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  • Writer's pictureLaura Sandefer


Being a parent of a child on his or her own Hero’s Journey is challenging at times. When it seems that something isn’t going well or you just don’t understand what is going on, return to these beliefs for illumination and inspiration – especially since many contradict the basic beliefs of most traditional schools.

1.  Everyone who walks in the door is a genius who deserves a Hero’s Journey.

Every student, parent, guide, and visitor who walks in our doors is a genius, with special gifts, worthy of a Hero’s Journey that will change the world.  Not every person will choose a Hero’s Journey, and the journeys will come in all shapes and sizes and colors and flavors, but every person is capable and deserving of one.  Young heroes immediately detect adults who do not believe in them.

2.  Let learners choose.

“Teaching” and “learning” are only loosely related, somewhat like “talking” and “understanding.” The key to learning is finding out what motivates the learner, and giving the learner the freedom to choose what challenges to take on next is one of the most powerful motivators. We allow young heroes the freedom to choose, and the responsibility to choose wisely or suffer the consequences.  Likewise with parents and Guides.

The job of a Guide is to propose a journey, with a “grail” at the end, challenges along the way, and rules everyone agrees to respect – and then to invite young heroes to play.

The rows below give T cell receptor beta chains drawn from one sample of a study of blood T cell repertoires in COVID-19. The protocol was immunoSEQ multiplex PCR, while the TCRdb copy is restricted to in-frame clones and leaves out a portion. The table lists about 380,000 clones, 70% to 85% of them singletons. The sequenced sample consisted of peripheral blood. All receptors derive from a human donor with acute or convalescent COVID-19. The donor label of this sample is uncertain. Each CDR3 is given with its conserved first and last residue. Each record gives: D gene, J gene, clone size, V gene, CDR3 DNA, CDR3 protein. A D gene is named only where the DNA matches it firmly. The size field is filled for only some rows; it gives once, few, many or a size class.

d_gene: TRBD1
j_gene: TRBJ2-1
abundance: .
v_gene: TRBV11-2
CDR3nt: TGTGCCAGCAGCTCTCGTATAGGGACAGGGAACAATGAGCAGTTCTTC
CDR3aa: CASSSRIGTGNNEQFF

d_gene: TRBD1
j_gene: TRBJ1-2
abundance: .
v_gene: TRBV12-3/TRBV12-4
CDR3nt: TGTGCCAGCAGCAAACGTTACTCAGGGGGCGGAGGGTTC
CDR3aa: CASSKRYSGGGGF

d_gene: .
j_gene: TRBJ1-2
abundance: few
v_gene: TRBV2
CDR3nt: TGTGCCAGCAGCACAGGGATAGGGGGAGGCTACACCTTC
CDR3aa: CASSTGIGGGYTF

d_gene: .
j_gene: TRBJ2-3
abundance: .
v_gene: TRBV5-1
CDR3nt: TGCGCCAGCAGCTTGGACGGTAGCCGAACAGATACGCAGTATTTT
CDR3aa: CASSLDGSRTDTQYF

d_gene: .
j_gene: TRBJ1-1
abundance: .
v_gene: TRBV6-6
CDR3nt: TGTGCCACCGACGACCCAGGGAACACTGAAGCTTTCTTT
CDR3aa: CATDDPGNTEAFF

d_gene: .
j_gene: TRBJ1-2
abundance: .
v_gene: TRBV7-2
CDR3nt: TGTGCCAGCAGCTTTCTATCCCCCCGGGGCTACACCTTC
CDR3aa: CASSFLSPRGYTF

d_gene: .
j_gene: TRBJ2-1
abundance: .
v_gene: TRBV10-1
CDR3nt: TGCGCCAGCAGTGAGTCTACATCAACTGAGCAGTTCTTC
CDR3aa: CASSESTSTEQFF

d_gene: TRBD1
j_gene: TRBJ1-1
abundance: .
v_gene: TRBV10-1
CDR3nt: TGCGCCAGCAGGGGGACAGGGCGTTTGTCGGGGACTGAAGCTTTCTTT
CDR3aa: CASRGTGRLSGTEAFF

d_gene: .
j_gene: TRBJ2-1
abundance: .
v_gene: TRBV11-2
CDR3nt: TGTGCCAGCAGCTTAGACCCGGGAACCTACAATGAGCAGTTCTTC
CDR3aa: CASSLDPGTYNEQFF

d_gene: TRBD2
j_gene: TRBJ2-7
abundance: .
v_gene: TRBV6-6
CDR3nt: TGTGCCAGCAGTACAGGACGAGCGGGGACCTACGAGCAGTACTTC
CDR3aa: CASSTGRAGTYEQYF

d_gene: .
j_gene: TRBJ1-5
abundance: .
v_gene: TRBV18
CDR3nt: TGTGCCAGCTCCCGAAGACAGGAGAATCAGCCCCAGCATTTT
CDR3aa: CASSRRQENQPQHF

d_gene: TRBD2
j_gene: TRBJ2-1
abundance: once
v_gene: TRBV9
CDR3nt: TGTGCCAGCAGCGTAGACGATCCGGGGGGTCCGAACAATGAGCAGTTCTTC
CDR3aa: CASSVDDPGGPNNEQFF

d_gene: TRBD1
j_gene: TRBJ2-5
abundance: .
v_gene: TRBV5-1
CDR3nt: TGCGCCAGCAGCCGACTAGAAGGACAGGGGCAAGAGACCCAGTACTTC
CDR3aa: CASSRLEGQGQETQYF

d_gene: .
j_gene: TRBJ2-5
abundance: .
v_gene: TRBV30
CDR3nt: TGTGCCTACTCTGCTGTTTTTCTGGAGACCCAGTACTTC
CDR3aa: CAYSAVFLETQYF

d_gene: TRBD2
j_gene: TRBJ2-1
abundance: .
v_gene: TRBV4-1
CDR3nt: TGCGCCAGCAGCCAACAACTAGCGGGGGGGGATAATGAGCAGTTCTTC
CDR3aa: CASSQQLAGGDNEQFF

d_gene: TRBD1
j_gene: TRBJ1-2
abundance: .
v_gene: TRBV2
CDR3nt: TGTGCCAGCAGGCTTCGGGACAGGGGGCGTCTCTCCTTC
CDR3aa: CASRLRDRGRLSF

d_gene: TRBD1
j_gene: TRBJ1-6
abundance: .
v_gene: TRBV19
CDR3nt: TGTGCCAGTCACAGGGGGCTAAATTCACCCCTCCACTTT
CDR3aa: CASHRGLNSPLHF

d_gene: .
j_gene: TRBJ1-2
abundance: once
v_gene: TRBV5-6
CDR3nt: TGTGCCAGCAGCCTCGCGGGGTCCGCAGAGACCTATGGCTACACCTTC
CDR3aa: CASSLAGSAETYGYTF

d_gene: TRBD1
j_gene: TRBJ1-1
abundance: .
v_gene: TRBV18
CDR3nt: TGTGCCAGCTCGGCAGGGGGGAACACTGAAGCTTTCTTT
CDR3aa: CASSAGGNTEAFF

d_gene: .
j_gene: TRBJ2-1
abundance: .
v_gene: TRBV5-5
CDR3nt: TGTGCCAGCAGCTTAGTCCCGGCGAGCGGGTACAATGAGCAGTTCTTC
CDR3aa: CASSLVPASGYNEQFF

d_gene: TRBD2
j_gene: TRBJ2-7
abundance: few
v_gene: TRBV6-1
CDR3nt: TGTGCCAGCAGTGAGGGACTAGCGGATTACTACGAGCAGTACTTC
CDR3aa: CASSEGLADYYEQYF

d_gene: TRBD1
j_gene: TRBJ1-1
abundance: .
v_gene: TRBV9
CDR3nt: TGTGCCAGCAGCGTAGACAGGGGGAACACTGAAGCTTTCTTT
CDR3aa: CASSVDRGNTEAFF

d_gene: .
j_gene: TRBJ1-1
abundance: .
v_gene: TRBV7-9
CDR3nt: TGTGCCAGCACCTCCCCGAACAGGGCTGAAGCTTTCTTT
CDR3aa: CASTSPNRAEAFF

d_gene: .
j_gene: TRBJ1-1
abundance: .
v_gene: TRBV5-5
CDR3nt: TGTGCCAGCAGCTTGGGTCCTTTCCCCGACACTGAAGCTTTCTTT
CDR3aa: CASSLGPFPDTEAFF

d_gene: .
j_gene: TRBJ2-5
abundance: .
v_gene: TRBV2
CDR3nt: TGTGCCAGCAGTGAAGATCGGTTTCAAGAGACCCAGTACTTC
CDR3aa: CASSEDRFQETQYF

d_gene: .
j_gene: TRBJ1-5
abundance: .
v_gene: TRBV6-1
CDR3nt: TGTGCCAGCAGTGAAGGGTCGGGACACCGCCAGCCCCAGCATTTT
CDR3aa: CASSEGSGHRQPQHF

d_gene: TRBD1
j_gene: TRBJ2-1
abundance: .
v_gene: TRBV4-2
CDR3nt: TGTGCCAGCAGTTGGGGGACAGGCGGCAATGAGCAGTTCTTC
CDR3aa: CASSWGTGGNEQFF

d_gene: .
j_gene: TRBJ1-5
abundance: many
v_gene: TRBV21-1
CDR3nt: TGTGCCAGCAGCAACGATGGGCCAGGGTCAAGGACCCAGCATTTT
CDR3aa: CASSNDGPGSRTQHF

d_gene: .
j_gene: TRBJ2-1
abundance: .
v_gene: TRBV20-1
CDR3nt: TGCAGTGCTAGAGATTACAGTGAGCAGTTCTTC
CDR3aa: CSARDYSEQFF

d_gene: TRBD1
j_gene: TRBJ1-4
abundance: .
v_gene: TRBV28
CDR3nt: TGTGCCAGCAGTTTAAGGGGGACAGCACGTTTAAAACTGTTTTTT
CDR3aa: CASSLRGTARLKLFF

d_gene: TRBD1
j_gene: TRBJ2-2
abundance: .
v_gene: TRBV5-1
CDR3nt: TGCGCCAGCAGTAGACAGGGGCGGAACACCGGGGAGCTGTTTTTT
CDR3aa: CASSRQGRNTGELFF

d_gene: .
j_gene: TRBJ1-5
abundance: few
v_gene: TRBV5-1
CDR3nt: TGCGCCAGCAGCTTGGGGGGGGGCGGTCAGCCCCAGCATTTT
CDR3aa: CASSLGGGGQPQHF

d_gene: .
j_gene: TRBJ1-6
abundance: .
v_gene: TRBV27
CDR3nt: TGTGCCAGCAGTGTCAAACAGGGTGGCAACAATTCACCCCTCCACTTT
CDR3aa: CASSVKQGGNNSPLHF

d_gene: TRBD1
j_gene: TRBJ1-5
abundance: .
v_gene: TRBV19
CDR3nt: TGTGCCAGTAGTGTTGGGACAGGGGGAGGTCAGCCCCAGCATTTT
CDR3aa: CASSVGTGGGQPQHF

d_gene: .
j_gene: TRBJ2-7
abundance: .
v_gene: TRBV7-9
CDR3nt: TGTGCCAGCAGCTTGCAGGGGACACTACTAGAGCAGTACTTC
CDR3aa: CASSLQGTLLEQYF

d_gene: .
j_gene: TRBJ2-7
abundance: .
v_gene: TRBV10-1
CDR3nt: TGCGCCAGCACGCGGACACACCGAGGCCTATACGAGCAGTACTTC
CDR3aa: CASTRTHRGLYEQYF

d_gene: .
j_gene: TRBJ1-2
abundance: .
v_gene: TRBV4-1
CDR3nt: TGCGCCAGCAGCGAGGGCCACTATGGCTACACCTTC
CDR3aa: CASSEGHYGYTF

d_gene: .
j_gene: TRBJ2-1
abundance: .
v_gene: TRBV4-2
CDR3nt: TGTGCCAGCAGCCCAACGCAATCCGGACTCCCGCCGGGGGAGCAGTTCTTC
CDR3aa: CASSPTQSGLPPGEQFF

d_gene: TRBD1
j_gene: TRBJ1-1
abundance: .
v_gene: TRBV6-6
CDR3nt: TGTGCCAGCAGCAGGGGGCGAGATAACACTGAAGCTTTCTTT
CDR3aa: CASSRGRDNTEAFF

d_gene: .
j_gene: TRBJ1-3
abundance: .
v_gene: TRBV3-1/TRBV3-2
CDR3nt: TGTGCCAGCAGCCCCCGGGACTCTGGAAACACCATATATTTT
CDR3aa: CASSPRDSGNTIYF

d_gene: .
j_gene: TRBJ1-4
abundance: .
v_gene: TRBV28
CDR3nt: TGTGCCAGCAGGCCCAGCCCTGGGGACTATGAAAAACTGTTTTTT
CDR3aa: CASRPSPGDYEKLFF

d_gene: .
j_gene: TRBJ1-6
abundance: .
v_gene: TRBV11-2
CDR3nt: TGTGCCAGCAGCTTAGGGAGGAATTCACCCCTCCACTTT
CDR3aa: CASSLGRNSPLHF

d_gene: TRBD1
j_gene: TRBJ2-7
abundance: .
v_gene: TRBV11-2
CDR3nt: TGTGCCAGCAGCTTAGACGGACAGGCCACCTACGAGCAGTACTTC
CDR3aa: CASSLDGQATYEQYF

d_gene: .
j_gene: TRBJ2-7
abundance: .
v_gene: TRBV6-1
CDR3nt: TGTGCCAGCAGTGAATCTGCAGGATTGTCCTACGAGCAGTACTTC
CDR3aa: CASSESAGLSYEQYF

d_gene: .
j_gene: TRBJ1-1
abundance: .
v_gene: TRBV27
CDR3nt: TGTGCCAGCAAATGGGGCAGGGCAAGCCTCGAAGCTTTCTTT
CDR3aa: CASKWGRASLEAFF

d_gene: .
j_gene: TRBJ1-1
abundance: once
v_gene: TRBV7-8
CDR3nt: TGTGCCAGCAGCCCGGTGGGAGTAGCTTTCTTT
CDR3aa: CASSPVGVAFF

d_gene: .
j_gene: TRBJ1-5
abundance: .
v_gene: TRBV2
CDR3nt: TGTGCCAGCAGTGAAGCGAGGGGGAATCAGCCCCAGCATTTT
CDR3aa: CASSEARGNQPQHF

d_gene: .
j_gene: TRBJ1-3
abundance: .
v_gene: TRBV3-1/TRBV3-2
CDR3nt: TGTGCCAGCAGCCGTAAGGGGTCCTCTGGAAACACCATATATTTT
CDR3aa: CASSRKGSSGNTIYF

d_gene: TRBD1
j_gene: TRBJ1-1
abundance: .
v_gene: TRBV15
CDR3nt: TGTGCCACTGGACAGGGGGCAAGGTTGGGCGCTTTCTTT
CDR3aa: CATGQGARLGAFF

3.  Protect, lift up, and inspire the community.

If you have exciting quests, committed participants and clear cultural boundaries that create a safe and inspiring place for learning, exponential learning will occur.  When in doubt, we protect the learning community.  Young heroes care more about being part of a vibrant community of caring friends than anything else.  If being a part of the community is fun, young heroes will be willing to work very hard and take great risks.

We take the time to develop and reinforce cultural norms and celebrate and honor powerful rituals and symbols.   At the same time, we expect an ebb and flow between order and disorder, intentionality and frivolity, and caring and dysfunctional behavior; and are prepared to offer questions that let the individual members of the community sort out their issues, make corrections, and set new guidelines to get back on track.

The family unit is as powerful as a peer learning community.  If the curiosity and dedication of parents is reawakened and inspired, the children will follow.  This is why supporting and encouraging parents to become lifelong learners is an important part of our mission.